Some experts believe that ring signatures provide unparalleled privacy to the users of a network. Ring signatures are a branch of cryptography that has very similar features to the encryption process of cryptocurrency platforms. Recently, cryptocurrency firms that place privacy on a pedestal turned to ring signatures to elevate their currencies to higher levels of confidentiality.
A brief history of ring signatures
Ring signatures were invented back in 2001, way before cryptocurrencies were conceptualized. The signatures are a form of group signatures that allegedly leave no path to identify the real signer of a ring signature transaction.
Like all things related to cryptography, ring signatures were invented to leak or send secret messages/information, without actually identifying the signer of the message. High ranking government officials used varying levels of the signature for a few years before a couple of loop-holes were discovered in the theory.
Defining a ring signature – What is it?
The basic principle of ring signatures is that they obscure the original input from the sender so that it is computationally impossible to discover who the sender is.
Let us assume that ‘N’ is the number of people that form a network, and that they want to send each other secret messages. Each member of the network has a private key (X) and a public key (Y). The party ‘1N’ that wants to send the message ‘M’ computes the ring signature ‘R’ by using the input (M, X1N, Y1-YN).
Once properly computed, the receiver can input his public key, Y1-YN to unlock the message; he/she would never know who the sender was unless the sender wanted to reveal themselves.
It is interesting to note that only a member of the network with a private key will be able to generate the message and only the focused receiver will be able to receive the message.
Let us assume a network of 10 members. In order to encrypt a message, the signer will use his private key and the public keys of the all the other 9 members; thus resulting in 10 different signatures of which 9 are decoy signatures. To an outside eye, all the signatures would look alike. This means that although every member in the network can view the encrypted message, only the intended receiver can decrypt the message sent.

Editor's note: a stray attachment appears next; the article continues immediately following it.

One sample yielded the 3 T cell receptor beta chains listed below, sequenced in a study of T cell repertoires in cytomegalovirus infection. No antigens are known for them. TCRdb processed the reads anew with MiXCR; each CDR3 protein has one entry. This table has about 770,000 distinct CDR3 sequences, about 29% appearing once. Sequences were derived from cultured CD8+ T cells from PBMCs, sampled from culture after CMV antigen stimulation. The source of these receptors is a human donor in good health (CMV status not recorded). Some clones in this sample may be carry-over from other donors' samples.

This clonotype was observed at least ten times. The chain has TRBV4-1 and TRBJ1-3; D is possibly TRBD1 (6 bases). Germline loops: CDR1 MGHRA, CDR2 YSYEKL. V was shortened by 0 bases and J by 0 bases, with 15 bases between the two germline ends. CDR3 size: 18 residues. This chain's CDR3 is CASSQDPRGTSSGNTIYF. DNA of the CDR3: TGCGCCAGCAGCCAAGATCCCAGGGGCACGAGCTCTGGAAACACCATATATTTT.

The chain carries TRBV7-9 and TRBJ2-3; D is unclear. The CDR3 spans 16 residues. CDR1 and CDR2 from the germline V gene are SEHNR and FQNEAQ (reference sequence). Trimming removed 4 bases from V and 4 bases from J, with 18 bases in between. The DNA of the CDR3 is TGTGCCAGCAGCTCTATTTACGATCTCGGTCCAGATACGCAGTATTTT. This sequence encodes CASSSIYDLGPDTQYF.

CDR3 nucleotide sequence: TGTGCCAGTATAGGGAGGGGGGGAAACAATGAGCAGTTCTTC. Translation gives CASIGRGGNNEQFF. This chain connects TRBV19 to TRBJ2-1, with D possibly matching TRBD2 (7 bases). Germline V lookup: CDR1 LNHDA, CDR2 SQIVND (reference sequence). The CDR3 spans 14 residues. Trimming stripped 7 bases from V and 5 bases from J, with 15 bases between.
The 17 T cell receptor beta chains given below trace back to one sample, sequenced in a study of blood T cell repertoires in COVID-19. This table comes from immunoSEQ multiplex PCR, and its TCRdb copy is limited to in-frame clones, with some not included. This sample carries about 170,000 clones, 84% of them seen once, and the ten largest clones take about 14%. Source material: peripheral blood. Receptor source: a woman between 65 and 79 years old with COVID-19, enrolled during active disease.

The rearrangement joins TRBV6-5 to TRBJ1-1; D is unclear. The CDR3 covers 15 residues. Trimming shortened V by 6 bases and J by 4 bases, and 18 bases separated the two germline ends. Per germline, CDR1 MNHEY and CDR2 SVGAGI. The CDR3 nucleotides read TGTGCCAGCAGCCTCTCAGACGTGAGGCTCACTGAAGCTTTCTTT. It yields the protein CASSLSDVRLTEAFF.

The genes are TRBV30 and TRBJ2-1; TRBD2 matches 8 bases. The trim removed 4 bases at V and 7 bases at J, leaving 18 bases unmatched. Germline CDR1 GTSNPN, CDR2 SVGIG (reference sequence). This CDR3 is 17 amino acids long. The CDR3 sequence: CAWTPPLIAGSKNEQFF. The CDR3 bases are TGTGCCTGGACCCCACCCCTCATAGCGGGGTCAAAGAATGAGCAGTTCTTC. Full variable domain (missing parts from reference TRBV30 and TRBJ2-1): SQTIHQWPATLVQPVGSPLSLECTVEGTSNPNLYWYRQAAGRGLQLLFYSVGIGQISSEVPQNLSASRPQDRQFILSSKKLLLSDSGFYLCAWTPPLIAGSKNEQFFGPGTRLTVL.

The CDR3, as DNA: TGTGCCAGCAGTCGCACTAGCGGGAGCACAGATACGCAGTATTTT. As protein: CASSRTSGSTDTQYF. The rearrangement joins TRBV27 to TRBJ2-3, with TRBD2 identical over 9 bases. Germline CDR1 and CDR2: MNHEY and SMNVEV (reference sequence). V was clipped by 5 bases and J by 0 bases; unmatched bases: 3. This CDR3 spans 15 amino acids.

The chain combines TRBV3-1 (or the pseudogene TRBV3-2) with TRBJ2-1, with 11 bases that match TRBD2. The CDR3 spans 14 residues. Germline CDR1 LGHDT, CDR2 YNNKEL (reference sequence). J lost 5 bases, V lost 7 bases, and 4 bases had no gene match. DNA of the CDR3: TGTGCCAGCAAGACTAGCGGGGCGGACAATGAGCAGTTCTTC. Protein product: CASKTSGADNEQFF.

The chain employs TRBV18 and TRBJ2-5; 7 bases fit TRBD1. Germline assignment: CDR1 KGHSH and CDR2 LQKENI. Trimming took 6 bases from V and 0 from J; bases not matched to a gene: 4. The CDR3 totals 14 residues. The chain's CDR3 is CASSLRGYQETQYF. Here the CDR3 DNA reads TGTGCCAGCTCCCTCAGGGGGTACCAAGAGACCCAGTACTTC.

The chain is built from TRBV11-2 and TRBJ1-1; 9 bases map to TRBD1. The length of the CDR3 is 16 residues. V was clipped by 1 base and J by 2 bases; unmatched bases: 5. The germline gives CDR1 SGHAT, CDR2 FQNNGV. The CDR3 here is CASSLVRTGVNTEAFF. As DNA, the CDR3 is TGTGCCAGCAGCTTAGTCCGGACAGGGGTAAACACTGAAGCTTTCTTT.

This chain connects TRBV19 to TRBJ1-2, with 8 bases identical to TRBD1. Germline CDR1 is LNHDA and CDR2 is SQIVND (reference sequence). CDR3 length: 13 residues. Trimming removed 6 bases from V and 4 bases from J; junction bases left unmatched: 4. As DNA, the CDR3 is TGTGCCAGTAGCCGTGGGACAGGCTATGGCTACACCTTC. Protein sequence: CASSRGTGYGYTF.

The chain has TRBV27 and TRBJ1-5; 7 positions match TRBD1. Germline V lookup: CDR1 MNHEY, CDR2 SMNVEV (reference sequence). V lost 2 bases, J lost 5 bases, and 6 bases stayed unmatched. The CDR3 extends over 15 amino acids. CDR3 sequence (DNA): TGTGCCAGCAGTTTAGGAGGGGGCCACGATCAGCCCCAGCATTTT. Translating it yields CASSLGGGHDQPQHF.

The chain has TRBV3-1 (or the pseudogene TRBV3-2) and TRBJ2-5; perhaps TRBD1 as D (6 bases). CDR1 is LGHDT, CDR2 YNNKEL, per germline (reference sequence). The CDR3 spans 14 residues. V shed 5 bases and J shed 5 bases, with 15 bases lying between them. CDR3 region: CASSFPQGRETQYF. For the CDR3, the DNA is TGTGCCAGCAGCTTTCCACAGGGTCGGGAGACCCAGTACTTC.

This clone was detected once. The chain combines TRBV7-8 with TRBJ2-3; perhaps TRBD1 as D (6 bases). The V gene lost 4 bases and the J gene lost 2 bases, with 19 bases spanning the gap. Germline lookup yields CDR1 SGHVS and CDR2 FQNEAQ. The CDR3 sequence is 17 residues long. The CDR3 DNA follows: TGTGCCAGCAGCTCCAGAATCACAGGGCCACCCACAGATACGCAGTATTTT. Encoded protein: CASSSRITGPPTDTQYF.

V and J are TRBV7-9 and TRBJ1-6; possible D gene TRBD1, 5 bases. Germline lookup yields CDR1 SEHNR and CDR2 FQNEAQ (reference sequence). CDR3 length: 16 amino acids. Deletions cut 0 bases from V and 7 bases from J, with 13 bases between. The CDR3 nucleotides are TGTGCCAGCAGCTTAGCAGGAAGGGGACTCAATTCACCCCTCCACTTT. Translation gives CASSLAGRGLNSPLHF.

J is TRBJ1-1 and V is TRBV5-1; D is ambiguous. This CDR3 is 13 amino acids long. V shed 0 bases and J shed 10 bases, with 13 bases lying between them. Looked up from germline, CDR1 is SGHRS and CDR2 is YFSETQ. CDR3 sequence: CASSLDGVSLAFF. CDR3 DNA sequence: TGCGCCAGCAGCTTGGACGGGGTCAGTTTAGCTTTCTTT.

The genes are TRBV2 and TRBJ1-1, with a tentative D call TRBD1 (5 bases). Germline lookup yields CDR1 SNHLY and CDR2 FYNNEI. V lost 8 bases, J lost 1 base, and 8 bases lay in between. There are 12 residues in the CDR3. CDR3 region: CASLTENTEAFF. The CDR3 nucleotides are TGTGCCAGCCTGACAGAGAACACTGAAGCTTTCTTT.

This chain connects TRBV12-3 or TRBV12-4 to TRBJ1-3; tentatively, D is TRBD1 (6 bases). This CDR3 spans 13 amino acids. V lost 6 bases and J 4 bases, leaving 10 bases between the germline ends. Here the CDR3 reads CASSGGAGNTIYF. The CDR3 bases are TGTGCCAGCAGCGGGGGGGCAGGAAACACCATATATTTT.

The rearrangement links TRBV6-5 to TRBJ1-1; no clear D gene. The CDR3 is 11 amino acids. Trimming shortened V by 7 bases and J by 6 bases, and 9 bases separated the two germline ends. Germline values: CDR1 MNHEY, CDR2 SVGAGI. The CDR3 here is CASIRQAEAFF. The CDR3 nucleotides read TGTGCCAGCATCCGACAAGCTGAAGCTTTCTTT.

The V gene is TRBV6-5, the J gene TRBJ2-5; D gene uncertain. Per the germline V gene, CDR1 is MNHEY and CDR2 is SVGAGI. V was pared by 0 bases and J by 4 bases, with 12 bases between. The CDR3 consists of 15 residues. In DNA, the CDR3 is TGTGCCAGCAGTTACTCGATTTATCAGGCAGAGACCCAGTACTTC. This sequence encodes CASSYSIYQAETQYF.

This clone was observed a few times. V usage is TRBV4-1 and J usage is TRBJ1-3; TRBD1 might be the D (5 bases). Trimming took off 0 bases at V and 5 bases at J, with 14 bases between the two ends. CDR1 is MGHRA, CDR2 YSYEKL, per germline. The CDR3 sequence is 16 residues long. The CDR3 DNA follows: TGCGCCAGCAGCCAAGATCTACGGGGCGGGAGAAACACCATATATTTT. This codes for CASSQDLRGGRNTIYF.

So, what are the loop-holes in the ring signature algorithm?
Now, a problem arises when the ring signature is double spent. No clause in the original theory stops a person from generating multiple messages. The signature is not for one time use like an OTP (One Time Password); it can be used as many times as the members of the group require.
When the ring signature is used in currencies or for e-voting, there is no way of knowing if the transaction is a double-payment or if the same vote has been cast twice.
How cryptocurrencies benefit from the ring signature
Cryptocurrencies today have combated this drawback by creating linkable anonymity; the message or transaction from a sender can be verified without disclosing the identity of the sender. However, if the same sender or the same message is double-spent (for lack of a better term), the message or transaction is immediately nullified, all the while protecting the identity of the sender.
Linkable anonymity removes the possibility of double-spending in mining operations. The transaction will be confirmed only through a secure process (mining) with no possibility of duplicity.
One of the most famous cryptocurrencies to use ring signatures is Monero. Monero uses a linkable ring signature variant known as the Ring Confidential Transactions or the RingCT protocol.
The mainstream adoption of cryptocurrencies will increase the demand for privacy and confidentiality-focal networks. Ring signatures are just venturing into cryptocurrency platforms; the future may hold innovative partnerships.
Are you a cryptography buff as well? Do you want to know more about the intricacies of the ring signature? Comment below for a follow-up blog.